What I've been doing this week. Working on a story that, upon review, is appallingly horrid. Four thousand words stumbling pathetically through a jumble of cliches and flat characters in an obscure made-up genre that has no idea what it's supposed to do. In short: I feel pretty good.
If you've taught yourself to accept the fact of writing badly, you know what I'm talking about. One's first instinct is to gag and give up with those awful drafts. But a trained writer knows that a first draft is usually dreck.
Rather, your effort should make you proud.
If you can't accept doing something badly, then you won't allow your creative mind the freedom it needs. You won't truly grow in your gifts. This bad story of mine is a complete invention I've never tried before. I have permission to try new things and fail. This is what keeps my creative life exciting. Yay, writer! I cheer myself on.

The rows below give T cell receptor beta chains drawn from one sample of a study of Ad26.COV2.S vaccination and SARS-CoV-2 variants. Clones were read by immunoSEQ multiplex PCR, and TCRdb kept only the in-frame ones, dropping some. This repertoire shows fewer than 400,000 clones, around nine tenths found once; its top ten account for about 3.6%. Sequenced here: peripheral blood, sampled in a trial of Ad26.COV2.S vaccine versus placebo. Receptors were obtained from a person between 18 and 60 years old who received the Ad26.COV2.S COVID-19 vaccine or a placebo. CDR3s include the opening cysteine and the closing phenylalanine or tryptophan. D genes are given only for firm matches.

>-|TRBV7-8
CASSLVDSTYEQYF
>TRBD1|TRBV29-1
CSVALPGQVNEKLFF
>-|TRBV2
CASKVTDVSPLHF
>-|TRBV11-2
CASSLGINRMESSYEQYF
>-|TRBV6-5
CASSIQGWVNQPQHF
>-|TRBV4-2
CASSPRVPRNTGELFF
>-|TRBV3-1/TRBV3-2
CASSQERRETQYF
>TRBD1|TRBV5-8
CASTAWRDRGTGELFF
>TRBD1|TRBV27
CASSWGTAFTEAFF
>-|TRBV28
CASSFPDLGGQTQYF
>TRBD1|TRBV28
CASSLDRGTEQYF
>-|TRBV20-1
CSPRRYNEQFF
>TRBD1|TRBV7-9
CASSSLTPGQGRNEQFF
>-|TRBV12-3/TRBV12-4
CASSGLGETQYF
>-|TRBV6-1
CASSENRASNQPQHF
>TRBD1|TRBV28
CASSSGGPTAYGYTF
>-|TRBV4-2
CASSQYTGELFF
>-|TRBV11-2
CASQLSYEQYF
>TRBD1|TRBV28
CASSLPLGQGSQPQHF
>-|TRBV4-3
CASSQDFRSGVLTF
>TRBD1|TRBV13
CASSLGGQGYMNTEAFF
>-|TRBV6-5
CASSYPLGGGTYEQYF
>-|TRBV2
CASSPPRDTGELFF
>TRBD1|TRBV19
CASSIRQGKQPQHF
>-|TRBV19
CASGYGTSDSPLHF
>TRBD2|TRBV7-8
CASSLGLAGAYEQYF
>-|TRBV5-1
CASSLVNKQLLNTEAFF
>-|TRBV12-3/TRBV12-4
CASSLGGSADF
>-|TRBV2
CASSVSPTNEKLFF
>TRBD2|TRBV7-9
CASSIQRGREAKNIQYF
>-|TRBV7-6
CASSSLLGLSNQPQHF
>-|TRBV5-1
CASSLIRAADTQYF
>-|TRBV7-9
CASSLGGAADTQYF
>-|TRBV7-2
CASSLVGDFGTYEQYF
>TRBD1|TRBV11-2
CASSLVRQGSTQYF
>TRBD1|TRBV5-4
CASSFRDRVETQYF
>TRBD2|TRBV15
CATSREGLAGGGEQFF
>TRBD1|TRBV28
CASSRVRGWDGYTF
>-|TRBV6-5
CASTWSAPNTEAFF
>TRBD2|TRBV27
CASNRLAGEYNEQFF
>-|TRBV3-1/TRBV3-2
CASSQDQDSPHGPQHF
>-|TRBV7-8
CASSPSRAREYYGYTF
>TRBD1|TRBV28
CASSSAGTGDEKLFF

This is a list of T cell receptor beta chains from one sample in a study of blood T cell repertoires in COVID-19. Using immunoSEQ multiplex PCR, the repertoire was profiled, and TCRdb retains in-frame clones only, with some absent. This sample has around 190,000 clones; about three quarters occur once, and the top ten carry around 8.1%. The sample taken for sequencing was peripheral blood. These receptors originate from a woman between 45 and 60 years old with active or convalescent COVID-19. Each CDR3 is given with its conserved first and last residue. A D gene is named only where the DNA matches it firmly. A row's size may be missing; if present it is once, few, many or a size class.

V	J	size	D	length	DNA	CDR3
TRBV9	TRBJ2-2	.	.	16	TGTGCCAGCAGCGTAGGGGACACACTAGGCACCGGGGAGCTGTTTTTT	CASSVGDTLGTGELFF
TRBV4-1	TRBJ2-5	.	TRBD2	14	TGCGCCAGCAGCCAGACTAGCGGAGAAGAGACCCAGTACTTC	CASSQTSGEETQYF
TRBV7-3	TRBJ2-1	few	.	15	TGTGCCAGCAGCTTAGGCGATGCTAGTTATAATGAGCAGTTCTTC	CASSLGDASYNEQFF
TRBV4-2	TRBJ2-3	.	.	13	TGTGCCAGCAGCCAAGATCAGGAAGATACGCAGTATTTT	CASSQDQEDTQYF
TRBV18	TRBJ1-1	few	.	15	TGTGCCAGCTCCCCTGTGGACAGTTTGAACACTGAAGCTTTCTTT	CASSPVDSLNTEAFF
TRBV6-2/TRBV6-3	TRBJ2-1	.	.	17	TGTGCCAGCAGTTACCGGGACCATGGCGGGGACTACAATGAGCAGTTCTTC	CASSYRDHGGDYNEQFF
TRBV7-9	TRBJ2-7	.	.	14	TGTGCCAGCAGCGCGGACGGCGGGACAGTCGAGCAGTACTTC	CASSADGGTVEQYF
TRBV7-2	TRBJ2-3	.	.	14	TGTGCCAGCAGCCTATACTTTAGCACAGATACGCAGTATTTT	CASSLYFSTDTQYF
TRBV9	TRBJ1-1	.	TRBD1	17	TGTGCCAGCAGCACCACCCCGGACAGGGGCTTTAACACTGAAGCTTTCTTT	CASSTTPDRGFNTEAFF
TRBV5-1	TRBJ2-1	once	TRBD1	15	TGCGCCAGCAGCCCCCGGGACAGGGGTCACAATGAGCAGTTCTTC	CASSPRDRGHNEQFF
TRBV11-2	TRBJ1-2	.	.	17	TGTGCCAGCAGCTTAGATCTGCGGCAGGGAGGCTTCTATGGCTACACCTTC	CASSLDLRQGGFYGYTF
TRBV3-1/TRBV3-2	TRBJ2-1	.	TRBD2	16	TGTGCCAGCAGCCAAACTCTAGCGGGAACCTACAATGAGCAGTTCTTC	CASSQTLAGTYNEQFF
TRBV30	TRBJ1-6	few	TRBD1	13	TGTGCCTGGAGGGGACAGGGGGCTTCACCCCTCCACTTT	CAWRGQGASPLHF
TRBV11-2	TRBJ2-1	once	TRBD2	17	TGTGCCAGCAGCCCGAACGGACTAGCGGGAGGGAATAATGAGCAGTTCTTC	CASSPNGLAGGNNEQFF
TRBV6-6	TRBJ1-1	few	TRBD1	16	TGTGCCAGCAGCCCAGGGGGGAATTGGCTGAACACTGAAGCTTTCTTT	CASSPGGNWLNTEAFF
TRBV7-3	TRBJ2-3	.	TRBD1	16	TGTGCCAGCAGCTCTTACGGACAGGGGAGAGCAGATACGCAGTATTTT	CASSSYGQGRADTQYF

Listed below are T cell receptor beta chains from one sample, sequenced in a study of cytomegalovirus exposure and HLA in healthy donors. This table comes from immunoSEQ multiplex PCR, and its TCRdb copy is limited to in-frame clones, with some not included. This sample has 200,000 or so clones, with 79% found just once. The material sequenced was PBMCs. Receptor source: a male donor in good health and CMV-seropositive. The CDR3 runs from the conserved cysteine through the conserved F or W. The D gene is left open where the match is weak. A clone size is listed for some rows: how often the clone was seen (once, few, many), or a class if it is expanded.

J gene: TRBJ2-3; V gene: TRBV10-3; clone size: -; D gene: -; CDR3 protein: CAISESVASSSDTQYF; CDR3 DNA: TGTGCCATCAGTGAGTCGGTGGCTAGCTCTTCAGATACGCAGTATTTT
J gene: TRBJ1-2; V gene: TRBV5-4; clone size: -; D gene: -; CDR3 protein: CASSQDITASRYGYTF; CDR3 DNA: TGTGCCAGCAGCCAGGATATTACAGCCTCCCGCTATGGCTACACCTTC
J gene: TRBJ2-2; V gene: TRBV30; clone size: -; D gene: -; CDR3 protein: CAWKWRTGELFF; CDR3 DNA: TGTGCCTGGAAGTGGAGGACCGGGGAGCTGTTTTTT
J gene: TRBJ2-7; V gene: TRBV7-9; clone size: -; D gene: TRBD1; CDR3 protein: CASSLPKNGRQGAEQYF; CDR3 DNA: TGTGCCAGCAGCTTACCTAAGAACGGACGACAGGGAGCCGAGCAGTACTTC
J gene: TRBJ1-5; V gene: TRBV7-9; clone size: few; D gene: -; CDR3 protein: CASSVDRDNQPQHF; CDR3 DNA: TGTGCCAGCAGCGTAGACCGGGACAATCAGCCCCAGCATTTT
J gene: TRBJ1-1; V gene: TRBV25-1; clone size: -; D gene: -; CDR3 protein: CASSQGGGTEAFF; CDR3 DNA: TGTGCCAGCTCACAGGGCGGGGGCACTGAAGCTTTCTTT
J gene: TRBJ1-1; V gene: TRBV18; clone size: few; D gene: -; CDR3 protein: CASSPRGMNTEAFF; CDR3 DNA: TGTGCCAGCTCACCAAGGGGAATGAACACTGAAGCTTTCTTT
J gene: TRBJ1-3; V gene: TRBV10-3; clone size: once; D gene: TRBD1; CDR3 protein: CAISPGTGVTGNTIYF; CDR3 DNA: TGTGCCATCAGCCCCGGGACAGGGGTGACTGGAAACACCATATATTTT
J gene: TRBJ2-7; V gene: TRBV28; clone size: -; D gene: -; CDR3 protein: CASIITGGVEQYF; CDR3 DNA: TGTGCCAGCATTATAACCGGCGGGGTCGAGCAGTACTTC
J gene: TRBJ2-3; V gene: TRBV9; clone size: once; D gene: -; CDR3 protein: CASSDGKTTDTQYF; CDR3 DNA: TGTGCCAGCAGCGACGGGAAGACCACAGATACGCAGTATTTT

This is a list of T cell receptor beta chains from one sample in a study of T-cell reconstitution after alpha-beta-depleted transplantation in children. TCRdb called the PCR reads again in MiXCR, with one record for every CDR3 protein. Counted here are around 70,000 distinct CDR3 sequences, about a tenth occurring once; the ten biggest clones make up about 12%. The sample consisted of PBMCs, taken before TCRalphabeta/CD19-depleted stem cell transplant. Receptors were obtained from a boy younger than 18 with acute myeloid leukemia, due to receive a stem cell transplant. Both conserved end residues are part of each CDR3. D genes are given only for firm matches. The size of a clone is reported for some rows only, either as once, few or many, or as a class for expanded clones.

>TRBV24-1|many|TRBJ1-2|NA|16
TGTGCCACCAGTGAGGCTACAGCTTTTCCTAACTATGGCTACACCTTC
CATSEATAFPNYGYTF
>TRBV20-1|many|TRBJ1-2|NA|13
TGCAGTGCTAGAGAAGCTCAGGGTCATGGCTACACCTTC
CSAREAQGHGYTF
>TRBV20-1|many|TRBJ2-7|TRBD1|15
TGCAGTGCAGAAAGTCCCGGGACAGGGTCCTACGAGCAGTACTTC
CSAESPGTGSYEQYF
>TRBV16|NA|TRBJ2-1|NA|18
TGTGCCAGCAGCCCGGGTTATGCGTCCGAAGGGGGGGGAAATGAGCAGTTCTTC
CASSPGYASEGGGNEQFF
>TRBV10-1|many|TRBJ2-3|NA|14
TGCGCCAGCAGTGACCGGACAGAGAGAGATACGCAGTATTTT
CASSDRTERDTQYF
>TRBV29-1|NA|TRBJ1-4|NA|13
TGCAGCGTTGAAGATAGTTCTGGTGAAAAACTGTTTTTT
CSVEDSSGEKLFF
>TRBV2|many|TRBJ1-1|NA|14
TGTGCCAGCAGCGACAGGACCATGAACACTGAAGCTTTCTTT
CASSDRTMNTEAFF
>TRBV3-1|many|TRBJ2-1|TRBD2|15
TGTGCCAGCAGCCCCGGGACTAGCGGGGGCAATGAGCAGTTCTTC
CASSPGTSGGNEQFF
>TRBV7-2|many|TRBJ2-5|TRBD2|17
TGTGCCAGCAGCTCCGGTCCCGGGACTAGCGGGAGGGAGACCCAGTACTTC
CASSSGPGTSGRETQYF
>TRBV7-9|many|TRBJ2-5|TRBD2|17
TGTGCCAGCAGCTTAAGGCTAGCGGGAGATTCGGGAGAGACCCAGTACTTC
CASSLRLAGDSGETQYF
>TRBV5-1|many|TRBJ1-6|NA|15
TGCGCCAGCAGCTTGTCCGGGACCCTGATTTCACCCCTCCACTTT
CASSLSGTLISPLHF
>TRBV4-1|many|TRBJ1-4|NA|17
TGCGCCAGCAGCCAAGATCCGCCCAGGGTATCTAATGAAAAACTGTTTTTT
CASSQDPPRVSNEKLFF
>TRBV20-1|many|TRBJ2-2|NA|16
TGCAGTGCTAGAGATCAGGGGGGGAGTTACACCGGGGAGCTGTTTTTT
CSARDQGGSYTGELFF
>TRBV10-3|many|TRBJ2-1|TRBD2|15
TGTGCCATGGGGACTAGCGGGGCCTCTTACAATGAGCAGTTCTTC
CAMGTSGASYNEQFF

I'm training myself to "go for it," when I get a story idea. Good or bad, I'll never know until I try. Even after first try, it's hard to tell what might reveal itself in the end. Here's where a sense of humor comes in. And the crucial element: Not Taking The Writer Too Seriously.
Seriously. The writing process can be so mysterious and gratifying that when we achieve a fine piece of writing, we sigh with the wonder of it all. And then we get scared about ever picking up our pens again. We start thinking, How the heck did I ever do that? Or perhaps we continue to write, but try the safe bet, working on the thing we know we can handle. We choose a project identical to what we've achieved. This approach, my friends, is a curse on the life of an artist.
What do you wish to write, but have no idea how? Start it. Do it quickly. For heaven's sake, write it badly!
You can also try painting badly, cooking badly, taking bad pictures, or dancing badly. And especially, singing badly.
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